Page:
The kiosk is going up fast. Come by and see for yourself. Friends of Ivy Creek would love to hear from you to help defray the costs.
We are building a new, larger kiosk to replace our slowly rotting kiosk. The labor and materials are donated but we would welcome any offset to the project. Meanwhile come visit and imagine the future space!
We came We saw. We cleaned!! Thank you thank you thank you Tina, Nancy, and Mary Ann (and Ida too).
Rivanna Master Naturalists whipped the education building into shape in early February.
They're painting the barn! They're painting the barn. If you've been out walking since Christmas you've seen a pair of painters scraping (and collecting old paint), priming (now) and soon painting the barn. Since an abortive attempt to clean the barn and repaint it many years ago, the barn has needed the protective qualities a new paint job gives to the wooden siding of the barn. And now it's happening! The barn is noticeably whiter (that's the primer). And definitely spiffier! Check it out!
All the rain in recent days, weeks and months is great for lichens. While there are few wildflowers, the lichens, mosses and liverworts love all the rain. It's one of the major ways they can get water in Albemarle County and at the Ivy Creek Natural Area. When you walk the trails in the woods keep an eye out for the color changes on rocks, trees and on the ground. To learn more check out this forest service link: https://www.fs.fed.us/wildflowers/beauty/lichens/
Starr Hill Brewery in Crozet has designated Ivy Creek Foundation as their charity for the month of June, so for every pint sold ICF receives a donation! We are hosting a kickoff party on Friday, June 1, at the brewery. Please join us at 6 pm for some fun and to enjoy some great local beer for a wonderful cause.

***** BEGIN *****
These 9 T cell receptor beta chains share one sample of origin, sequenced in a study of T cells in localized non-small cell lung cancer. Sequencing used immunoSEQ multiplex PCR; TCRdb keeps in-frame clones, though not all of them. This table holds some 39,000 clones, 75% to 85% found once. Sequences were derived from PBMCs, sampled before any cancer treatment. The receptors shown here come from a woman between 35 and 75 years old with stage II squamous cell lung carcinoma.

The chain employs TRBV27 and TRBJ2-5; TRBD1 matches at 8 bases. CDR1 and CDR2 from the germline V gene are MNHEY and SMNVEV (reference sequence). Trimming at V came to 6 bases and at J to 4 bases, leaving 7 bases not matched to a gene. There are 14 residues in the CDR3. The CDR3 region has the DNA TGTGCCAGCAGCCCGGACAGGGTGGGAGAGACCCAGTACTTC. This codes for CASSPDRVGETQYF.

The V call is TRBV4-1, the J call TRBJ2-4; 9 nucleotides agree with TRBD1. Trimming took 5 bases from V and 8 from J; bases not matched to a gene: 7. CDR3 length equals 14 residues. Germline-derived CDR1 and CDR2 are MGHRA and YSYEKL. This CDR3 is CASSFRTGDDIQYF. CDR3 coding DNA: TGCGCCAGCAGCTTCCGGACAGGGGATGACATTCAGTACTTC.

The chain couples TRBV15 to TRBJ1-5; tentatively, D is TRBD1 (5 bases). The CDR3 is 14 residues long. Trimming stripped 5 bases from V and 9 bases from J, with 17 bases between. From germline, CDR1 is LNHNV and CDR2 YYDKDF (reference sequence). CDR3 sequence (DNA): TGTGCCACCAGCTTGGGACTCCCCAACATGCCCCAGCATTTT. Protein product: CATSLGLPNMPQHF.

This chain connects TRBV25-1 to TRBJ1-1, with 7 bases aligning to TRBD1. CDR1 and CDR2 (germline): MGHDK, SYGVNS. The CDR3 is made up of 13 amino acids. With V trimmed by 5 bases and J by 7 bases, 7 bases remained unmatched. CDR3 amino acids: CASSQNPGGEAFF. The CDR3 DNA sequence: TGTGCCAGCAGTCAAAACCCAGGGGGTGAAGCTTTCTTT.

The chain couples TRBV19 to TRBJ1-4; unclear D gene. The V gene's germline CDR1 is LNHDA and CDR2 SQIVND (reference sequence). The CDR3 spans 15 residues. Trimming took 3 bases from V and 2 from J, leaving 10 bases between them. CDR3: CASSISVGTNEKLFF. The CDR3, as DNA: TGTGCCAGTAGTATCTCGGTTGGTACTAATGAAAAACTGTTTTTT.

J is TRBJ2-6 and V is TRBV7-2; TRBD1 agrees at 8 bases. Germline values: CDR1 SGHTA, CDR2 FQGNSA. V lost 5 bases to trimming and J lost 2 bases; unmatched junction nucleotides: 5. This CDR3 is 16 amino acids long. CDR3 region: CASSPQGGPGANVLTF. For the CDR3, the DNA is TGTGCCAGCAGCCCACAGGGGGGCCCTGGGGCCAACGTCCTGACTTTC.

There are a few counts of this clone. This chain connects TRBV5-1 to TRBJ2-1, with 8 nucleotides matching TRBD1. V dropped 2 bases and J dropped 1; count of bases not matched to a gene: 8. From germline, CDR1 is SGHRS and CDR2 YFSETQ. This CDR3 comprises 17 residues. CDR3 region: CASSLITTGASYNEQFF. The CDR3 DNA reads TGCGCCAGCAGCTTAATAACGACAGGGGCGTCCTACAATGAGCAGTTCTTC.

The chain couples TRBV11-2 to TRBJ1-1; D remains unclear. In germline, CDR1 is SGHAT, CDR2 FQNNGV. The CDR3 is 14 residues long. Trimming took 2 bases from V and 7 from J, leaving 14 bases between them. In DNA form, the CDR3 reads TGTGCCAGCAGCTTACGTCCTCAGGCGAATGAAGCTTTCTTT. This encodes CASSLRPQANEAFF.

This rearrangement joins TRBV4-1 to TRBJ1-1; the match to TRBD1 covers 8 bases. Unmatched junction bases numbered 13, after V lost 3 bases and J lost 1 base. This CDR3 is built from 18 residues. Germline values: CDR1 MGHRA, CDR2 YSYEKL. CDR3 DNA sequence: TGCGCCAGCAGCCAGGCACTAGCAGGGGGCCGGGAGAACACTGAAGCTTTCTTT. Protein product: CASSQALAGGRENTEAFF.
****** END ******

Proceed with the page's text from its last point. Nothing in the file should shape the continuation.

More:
Also, mark your calendars - Saturday, June 9, from 12-9 is the IPA JamBEERee at Starr Hill. ICF will be there too enjoying the festivities and tabling out front. Come join us!
The brewery address is:
5391 Three Notched Rd
Crozet, VA 22932
There is plenty of parking next to the brewery and across the street.
Hope to see you there,
The kiosk contains maps, history and a calendar of events. Usually it is families and individuals checking it out. Then they're off onto the trails. Yesterday, a snapping turtle came walking by. Don't worry, he's a lifetime member of the foundation.
It's not unusual to find signs of snake activity in the barn, especially black rat snakes. Occasionally we'll even spot one. Recently on a quiet, warm Sunday afternoon the first group of visitors saw a young black snake checking out our bird nest display, no doubt practicing for later with real ones. Then after those visitors left, a family with two children came walking to the barn following a very large black snake who was following a smaller black snake traveling the pavement in front of the barn. They disappeared in the high grass. Later still two black rat snakes of the same size did a "dance" of neck touching before retreating into the closet under the stairs.
In case you missed it here's a link to the Daily Progress article on Tom Dierauf from January 3, 2018 by Bryan McKenzie. http://www.dailyprogress.com/news/local/distinguished-dozen-dierauf-extends-his-love-of-nature-with-the/article_05ebad24-f0cc-11e7-8529-b78c0847263b.html
Steve Thompson happened upon this 2015 book by Paul S. Sutter, Environmental History professor at the University of Colorado, Boulder. Though about land use history and erosion in Georgia, he credits ICNA and the agricultural history of River View Farm with inspiration in the book's Acknowledgements section (pp. xiii-xiv). Sutter was the first post-doctoral fellow in Uva's History of Technology and Environment Program, 1997-2000. Much of the book, including the Acknowledgements, can be previewed on Google Books: http://tinyurl.com/y86mg7a2